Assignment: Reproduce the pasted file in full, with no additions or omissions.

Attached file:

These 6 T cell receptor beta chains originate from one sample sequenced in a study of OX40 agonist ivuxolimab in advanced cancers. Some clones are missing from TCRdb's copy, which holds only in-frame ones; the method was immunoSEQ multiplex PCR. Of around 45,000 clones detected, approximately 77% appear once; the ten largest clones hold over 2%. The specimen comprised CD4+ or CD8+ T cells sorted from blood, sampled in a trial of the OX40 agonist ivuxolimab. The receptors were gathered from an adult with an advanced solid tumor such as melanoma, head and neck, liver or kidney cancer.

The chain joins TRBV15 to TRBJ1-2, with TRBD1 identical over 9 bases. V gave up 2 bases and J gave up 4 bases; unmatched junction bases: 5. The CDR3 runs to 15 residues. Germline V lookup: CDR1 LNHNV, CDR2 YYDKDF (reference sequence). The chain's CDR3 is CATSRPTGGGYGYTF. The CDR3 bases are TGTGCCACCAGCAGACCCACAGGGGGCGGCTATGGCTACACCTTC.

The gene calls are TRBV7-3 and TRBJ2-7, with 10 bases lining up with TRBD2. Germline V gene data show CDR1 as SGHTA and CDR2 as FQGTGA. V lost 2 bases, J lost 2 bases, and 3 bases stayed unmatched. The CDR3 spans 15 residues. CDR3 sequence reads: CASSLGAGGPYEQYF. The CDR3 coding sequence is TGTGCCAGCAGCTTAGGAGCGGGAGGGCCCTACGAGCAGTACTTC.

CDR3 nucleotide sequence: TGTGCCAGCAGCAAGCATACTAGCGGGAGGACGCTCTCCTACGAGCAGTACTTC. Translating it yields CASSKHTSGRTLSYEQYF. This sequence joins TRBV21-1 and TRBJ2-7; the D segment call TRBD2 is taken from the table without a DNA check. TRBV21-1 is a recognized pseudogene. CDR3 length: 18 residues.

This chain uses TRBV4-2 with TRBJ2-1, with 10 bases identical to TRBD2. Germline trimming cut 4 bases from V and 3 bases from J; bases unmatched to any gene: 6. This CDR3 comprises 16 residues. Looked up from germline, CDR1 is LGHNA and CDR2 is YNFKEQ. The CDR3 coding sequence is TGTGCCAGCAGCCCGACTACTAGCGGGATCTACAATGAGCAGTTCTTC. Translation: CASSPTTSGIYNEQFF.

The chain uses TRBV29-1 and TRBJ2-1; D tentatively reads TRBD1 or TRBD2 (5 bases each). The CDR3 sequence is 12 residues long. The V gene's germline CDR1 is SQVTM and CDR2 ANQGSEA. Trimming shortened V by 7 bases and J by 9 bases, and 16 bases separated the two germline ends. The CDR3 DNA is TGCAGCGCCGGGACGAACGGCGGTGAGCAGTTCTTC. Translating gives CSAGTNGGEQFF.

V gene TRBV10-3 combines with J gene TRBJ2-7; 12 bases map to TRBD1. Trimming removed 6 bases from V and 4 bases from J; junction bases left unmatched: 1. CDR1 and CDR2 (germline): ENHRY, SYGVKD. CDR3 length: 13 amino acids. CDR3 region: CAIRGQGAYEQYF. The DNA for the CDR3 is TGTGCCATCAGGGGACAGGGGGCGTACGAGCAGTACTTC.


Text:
These 6 T cell receptor beta chains originate from one sample sequenced in a study of OX40 agonist ivuxolimab in advanced cancers. Some clones are missing from TCRdb's copy, which holds only in-frame ones; the method was immunoSEQ multiplex PCR. Of around 45,000 clones detected, approximately 77% appear once; the ten largest clones hold over 2%. The specimen comprised CD4+ or CD8+ T cells sorted from blood, sampled in a trial of the OX40 agonist ivuxolimab. The receptors were gathered from an adult with an advanced solid tumor such as melanoma, head and neck, liver or kidney cancer.

The chain joins TRBV15 to TRBJ1-2, with TRBD1 identical over 9 bases. V gave up 2 bases and J gave up 4 bases; unmatched junction bases: 5. The CDR3 runs to 15 residues. Germline V lookup: CDR1 LNHNV, CDR2 YYDKDF (reference sequence). The chain's CDR3 is CATSRPTGGGYGYTF. The CDR3 bases are TGTGCCACCAGCAGACCCACAGGGGGCGGCTATGGCTACACCTTC.

The gene calls are TRBV7-3 and TRBJ2-7, with 10 bases lining up with TRBD2. Germline V gene data show CDR1 as SGHTA and CDR2 as FQGTGA. V lost 2 bases, J lost 2 bases, and 3 bases stayed unmatched. The CDR3 spans 15 residues. CDR3 sequence reads: CASSLGAGGPYEQYF. The CDR3 coding sequence is TGTGCCAGCAGCTTAGGAGCGGGAGGGCCCTACGAGCAGTACTTC.

CDR3 nucleotide sequence: TGTGCCAGCAGCAAGCATACTAGCGGGAGGACGCTCTCCTACGAGCAGTACTTC. Translating it yields CASSKHTSGRTLSYEQYF. This sequence joins TRBV21-1 and TRBJ2-7; the D segment call TRBD2 is taken from the table without a DNA check. TRBV21-1 is a recognized pseudogene. CDR3 length: 18 residues.

This chain uses TRBV4-2 with TRBJ2-1, with 10 bases identical to TRBD2. Germline trimming cut 4 bases from V and 3 bases from J; bases unmatched to any gene: 6. This CDR3 comprises 16 residues. Looked up from germline, CDR1 is LGHNA and CDR2 is YNFKEQ. The CDR3 coding sequence is TGTGCCAGCAGCCCGACTACTAGCGGGATCTACAATGAGCAGTTCTTC. Translation: CASSPTTSGIYNEQFF.

The chain uses TRBV29-1 and TRBJ2-1; D tentatively reads TRBD1 or TRBD2 (5 bases each). The CDR3 sequence is 12 residues long. The V gene's germline CDR1 is SQVTM and CDR2 ANQGSEA. Trimming shortened V by 7 bases and J by 9 bases, and 16 bases separated the two germline ends. The CDR3 DNA is TGCAGCGCCGGGACGAACGGCGGTGAGCAGTTCTTC. Translating gives CSAGTNGGEQFF.

V gene TRBV10-3 combines with J gene TRBJ2-7; 12 bases map to TRBD1. Trimming removed 6 bases from V and 4 bases from J; junction bases left unmatched: 1. CDR1 and CDR2 (germline): ENHRY, SYGVKD. CDR3 length: 13 amino acids. CDR3 region: CAIRGQGAYEQYF. The DNA for the CDR3 is TGTGCCATCAGGGGACAGGGGGCGTACGAGCAGTACTTC.